Mario Vazquez Rana, Mexico's largest newspaper publisher, yesterday won control of United Press International, ending a year-long bankruptcy battle in which he fought off more than a dozen other bidders and waded through a complicated legal thicket for ownership of the news agency.

UPI officials said they hope the closing of the sale, which is expected today, will end the turbulence and financial uncertainty that has threatened the wire service's survival for the past several years.

Vazquez already has pumped $2.5 million into the company and will inject another $12.5 million in what officials said will be the first major infusion of capital in more than a decade. Vazquez also has pledged another $25 million to pay UPI's creditors, back taxes and administrative expenses of the company's bankruptcy proceedings.

His plan to bring UPI out of bankruptcy was approved at a hearing yesterday by George F. Bason, the U.S. bankruptcy judge in the District of Columbia.

Since filing for bankruptcy in April 1985, UPI has continued to operate while it negotiated a plan of reorganization with its creditors and the union representing its workers.

Vazquez's bid for the company was endorsed last fall by UPI's management, the Wire Service Guild and a committee of its unsecured creditors. But the sale was challenged by lawyers for UPI's owners, who had become embroiled in a bitter fight with management, and lawyers for the Financial News Network, which tried unsuccesfully to buy the wire service. These challenges were dropped, however, after an out-of-court settlement last month.

Yesterday's approval came after UPI lawyers told the judge that unsecured creditors who are owed about $20 million overwhelmingly approved the plan, which will give them about $9.5 million, or roughly 45 cents on the dollar. These creditors include American Express Co., owed about $1.5 million, and AT&T Communications Inc., owed about $6.7 million.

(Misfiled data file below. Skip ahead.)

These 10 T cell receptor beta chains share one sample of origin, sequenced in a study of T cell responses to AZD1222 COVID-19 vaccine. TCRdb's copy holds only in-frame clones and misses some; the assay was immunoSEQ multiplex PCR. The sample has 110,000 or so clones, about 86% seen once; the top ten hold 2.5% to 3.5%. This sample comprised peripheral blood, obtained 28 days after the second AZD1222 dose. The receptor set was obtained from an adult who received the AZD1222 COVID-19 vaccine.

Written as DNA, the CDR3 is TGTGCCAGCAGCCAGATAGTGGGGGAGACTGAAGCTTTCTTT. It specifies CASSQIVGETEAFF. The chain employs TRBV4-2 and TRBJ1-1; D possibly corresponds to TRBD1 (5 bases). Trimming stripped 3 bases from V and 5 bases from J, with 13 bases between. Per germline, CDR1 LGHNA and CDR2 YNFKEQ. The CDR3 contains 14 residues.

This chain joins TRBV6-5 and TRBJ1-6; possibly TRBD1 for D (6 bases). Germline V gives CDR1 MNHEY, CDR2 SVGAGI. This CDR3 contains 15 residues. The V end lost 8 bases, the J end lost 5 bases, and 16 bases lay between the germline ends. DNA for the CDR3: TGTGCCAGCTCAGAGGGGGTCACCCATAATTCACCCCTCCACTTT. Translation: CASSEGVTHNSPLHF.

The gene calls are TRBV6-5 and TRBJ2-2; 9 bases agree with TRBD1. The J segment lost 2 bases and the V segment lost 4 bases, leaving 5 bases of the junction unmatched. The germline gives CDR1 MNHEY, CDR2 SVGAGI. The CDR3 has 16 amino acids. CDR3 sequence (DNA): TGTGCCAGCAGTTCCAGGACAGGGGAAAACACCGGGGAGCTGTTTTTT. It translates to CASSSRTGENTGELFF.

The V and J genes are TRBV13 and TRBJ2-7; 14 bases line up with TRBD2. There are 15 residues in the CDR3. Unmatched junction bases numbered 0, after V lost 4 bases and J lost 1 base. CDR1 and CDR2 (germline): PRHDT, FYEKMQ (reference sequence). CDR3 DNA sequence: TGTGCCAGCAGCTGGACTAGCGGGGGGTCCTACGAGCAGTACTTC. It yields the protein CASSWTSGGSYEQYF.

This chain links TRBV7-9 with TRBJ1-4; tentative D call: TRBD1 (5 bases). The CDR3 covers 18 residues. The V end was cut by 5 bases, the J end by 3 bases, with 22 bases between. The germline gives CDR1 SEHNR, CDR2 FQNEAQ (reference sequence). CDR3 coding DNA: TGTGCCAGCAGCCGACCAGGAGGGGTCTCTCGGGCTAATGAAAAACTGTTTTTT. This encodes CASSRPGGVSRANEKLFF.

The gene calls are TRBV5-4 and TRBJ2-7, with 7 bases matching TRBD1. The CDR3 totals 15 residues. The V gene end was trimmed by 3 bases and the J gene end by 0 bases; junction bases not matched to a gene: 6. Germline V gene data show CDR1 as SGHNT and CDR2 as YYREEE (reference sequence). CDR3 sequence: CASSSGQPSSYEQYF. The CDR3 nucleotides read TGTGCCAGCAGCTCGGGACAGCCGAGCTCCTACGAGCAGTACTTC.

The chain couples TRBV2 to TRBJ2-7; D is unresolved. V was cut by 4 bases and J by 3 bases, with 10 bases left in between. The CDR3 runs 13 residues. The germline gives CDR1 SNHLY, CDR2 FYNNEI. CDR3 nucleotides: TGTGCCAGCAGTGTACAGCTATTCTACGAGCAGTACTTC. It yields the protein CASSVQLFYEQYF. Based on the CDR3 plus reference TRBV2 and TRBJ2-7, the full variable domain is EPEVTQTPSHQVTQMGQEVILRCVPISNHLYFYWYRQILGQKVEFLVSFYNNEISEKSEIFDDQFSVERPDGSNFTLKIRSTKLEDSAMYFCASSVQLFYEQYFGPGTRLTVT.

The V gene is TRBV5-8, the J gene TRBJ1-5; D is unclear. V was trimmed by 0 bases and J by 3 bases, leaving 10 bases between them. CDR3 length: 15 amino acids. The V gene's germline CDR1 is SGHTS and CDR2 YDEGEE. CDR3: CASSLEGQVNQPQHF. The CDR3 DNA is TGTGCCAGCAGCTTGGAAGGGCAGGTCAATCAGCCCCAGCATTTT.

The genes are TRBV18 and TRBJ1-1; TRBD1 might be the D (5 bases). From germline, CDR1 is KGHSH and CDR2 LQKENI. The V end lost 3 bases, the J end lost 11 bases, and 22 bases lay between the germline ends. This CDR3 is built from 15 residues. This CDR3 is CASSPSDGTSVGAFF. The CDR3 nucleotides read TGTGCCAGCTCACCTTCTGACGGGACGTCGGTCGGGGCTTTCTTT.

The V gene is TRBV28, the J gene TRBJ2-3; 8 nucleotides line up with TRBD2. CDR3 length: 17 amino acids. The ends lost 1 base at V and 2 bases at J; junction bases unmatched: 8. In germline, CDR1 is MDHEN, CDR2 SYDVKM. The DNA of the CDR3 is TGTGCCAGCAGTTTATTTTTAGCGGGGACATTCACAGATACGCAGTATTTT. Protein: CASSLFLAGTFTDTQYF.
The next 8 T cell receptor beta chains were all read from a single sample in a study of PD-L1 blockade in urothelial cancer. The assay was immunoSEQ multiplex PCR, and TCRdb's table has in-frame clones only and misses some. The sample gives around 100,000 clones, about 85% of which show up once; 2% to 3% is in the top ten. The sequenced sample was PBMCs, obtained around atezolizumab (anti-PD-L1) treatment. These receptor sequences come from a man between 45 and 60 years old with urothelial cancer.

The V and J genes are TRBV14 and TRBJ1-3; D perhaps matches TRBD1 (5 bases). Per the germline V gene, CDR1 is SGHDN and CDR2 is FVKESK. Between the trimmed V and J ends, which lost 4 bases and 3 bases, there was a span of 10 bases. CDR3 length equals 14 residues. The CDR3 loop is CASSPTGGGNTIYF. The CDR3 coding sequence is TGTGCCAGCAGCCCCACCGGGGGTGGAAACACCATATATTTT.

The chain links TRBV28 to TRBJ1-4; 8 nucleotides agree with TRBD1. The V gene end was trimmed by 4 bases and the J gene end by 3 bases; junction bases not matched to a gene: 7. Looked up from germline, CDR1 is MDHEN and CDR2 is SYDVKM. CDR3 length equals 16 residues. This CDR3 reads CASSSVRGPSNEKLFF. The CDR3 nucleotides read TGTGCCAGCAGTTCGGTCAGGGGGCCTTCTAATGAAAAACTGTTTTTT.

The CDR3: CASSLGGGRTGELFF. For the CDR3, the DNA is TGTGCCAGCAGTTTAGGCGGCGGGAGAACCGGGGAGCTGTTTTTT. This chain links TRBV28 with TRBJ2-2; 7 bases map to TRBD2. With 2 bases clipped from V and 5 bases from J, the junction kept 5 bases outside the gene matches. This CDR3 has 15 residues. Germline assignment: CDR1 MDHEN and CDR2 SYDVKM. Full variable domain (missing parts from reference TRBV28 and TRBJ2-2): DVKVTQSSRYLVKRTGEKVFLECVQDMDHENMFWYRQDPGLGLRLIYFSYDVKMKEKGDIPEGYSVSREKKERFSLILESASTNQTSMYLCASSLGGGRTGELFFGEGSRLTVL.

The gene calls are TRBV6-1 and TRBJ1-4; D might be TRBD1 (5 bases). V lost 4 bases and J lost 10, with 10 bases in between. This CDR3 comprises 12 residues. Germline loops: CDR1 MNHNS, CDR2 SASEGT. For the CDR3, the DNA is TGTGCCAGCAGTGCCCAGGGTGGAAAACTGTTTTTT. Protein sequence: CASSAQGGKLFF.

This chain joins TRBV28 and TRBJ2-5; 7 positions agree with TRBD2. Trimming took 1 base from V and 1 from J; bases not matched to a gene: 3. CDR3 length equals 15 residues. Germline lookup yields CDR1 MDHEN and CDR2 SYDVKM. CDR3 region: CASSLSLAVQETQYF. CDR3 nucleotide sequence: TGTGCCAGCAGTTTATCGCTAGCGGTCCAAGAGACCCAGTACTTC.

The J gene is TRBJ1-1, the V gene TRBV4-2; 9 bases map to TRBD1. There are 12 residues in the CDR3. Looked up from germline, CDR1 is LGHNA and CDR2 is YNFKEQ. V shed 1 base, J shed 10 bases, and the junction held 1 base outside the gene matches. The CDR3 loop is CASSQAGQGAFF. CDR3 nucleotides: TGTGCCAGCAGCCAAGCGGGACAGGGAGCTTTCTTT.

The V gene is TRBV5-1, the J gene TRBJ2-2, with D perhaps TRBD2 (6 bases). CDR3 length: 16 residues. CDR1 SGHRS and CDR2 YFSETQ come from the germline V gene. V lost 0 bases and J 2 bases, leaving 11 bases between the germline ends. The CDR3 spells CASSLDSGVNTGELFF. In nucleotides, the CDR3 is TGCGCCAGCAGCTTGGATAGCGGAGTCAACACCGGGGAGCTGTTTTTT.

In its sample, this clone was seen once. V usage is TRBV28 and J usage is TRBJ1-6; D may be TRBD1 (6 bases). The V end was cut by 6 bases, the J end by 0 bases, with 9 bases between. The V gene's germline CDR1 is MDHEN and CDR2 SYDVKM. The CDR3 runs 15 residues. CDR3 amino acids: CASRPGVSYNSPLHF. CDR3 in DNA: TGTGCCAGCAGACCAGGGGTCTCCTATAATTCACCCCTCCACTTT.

Vazquez told the judge he would "do everything possible to make UPI the best news agency in the world."

The hearing ended with UPI Chairman Luis Nogales presenting the judge with a blue UPI necktie and thanking him for his 14-month handling of the bankruptcy proceedings. Bason, who appeared moved to tears, said he was confident that UPI's "future is now assured for the forseeable future."

UPI achieved a $1.3 million profit in 1985 after suffering massive losses in previous years. While the company has slipped back into the red this year, company officials say they hope the Vazquez investment will help turn it around and stem the erosion of UPI's subscriber base. Many publishers and broadcasters have dropped UPI in recent years, depending on the rival Associated Press and supplemental news services for their material.

The Mexican millionaire has been vague about his plans for the wire service. He has said he wants to beef up UPI's coverage of sports, international and business news, as well as to repair the company's aging computer and telecommunications equipment.

Vazquez also has said he wants UPI's current employes and executives, including Nogales, to stay, but his precise plans are unclear, employes and officials said yesterday.

Nogales, who several officials credited as the architect of UPI's turnaround, said yesterday he has had no discussions about his future with Vazquez and that he wants to stay only if he can have a "significant policy role."

UPI officials said that Vazquez and a handful of his representatives have spent the past several months studying UPI's finances and operations, and, in a message to employes yesterday, the new owner indicated this process of review would continue.

"Change and impovement wil not come overnight," Vazquez said in a statement distributed to UPI employes, who in 1984 accepted a 25 percent wage cut to help the wires service through its financial crisis. "We will undertake an extensive review of the company, followed by months of careful planning," he said.

In a letter scheduled to go out to UPI subscribers today, Vazquez also took head-on one of the major concerns expressed by U.S. news media executives in recent months -- foreign ownership of the agency.

"On this subject, let me be unequivocal," Vazquez was quoted by a UPI spokesman as writing, "I have no interest or intention of using the news agency to further any personal ambition, to favor any person, any cause, any region, or any country."